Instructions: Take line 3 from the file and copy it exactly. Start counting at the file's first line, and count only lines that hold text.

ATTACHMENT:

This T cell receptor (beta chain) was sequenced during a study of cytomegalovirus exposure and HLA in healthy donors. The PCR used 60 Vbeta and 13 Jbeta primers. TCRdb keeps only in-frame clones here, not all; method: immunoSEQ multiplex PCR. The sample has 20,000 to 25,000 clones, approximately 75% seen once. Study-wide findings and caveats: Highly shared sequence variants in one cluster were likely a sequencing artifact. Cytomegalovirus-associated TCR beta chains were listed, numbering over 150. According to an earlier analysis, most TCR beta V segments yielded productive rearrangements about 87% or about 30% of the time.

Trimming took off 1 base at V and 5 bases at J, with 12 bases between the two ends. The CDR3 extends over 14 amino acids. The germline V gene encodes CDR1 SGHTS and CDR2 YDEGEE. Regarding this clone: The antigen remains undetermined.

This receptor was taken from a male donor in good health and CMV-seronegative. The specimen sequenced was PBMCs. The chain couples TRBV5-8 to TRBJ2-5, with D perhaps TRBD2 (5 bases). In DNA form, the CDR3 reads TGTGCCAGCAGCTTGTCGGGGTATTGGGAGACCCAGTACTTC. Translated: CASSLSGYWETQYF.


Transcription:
This receptor was taken from a male donor in good health and CMV-seronegative. The specimen sequenced was PBMCs. The chain couples TRBV5-8 to TRBJ2-5, with D perhaps TRBD2 (5 bases). In DNA form, the CDR3 reads TGTGCCAGCAGCTTGTCGGGGTATTGGGAGACCCAGTACTTC. Translated: CASSLSGYWETQYF.